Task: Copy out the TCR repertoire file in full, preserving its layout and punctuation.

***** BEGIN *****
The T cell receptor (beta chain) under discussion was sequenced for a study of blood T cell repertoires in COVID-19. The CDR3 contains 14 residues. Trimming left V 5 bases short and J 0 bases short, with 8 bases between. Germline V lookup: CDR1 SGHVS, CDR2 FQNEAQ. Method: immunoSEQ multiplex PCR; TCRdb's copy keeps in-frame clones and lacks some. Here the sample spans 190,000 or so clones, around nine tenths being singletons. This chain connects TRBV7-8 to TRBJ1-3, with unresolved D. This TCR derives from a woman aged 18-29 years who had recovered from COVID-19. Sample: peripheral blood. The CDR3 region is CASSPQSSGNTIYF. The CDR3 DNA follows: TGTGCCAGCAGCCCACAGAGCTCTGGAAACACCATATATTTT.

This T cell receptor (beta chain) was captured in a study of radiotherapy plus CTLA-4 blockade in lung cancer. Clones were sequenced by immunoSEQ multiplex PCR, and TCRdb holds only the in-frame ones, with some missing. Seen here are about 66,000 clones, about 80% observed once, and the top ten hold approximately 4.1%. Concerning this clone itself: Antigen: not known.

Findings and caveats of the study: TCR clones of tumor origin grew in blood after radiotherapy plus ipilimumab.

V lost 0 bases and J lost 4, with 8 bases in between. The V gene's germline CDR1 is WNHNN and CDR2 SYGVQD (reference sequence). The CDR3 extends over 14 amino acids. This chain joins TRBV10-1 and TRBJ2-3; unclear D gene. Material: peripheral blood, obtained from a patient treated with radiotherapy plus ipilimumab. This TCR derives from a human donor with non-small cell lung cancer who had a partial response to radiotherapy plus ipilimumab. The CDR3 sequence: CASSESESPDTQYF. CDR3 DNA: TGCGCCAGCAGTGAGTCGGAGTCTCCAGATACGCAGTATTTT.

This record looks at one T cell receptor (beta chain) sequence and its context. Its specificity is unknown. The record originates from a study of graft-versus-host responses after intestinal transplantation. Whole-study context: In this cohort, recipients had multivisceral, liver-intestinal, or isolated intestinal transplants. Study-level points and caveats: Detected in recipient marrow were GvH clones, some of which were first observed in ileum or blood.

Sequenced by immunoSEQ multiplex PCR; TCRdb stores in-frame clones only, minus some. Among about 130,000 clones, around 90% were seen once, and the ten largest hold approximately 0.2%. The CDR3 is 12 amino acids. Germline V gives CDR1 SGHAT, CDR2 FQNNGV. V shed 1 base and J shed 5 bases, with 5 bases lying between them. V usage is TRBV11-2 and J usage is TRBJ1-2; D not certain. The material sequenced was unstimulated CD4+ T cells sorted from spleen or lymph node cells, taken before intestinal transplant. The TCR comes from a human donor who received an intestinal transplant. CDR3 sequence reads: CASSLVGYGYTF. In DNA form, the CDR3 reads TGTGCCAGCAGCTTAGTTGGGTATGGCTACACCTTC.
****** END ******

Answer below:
The T cell receptor (beta chain) under discussion was sequenced for a study of blood T cell repertoires in COVID-19. The CDR3 contains 14 residues. Trimming left V 5 bases short and J 0 bases short, with 8 bases between. Germline V lookup: CDR1 SGHVS, CDR2 FQNEAQ. Method: immunoSEQ multiplex PCR; TCRdb's copy keeps in-frame clones and lacks some. Here the sample spans 190,000 or so clones, around nine tenths being singletons. This chain connects TRBV7-8 to TRBJ1-3, with unresolved D. This TCR derives from a woman aged 18-29 years who had recovered from COVID-19. Sample: peripheral blood. The CDR3 region is CASSPQSSGNTIYF. The CDR3 DNA follows: TGTGCCAGCAGCCCACAGAGCTCTGGAAACACCATATATTTT.

This T cell receptor (beta chain) was captured in a study of radiotherapy plus CTLA-4 blockade in lung cancer. Clones were sequenced by immunoSEQ multiplex PCR, and TCRdb holds only the in-frame ones, with some missing. Seen here are about 66,000 clones, about 80% observed once, and the top ten hold approximately 4.1%. Concerning this clone itself: Antigen: not known.

Findings and caveats of the study: TCR clones of tumor origin grew in blood after radiotherapy plus ipilimumab.

V lost 0 bases and J lost 4, with 8 bases in between. The V gene's germline CDR1 is WNHNN and CDR2 SYGVQD (reference sequence). The CDR3 extends over 14 amino acids. This chain joins TRBV10-1 and TRBJ2-3; unclear D gene. Material: peripheral blood, obtained from a patient treated with radiotherapy plus ipilimumab. This TCR derives from a human donor with non-small cell lung cancer who had a partial response to radiotherapy plus ipilimumab. The CDR3 sequence: CASSESESPDTQYF. CDR3 DNA: TGCGCCAGCAGTGAGTCGGAGTCTCCAGATACGCAGTATTTT.

This record looks at one T cell receptor (beta chain) sequence and its context. Its specificity is unknown. The record originates from a study of graft-versus-host responses after intestinal transplantation. Whole-study context: In this cohort, recipients had multivisceral, liver-intestinal, or isolated intestinal transplants. Study-level points and caveats: Detected in recipient marrow were GvH clones, some of which were first observed in ileum or blood.

Sequenced by immunoSEQ multiplex PCR; TCRdb stores in-frame clones only, minus some. Among about 130,000 clones, around 90% were seen once, and the ten largest hold approximately 0.2%. The CDR3 is 12 amino acids. Germline V gives CDR1 SGHAT, CDR2 FQNNGV. V shed 1 base and J shed 5 bases, with 5 bases lying between them. V usage is TRBV11-2 and J usage is TRBJ1-2; D not certain. The material sequenced was unstimulated CD4+ T cells sorted from spleen or lymph node cells, taken before intestinal transplant. The TCR comes from a human donor who received an intestinal transplant. CDR3 sequence reads: CASSLVGYGYTF. In DNA form, the CDR3 reads TGTGCCAGCAGCTTAGTTGGGTATGGCTACACCTTC.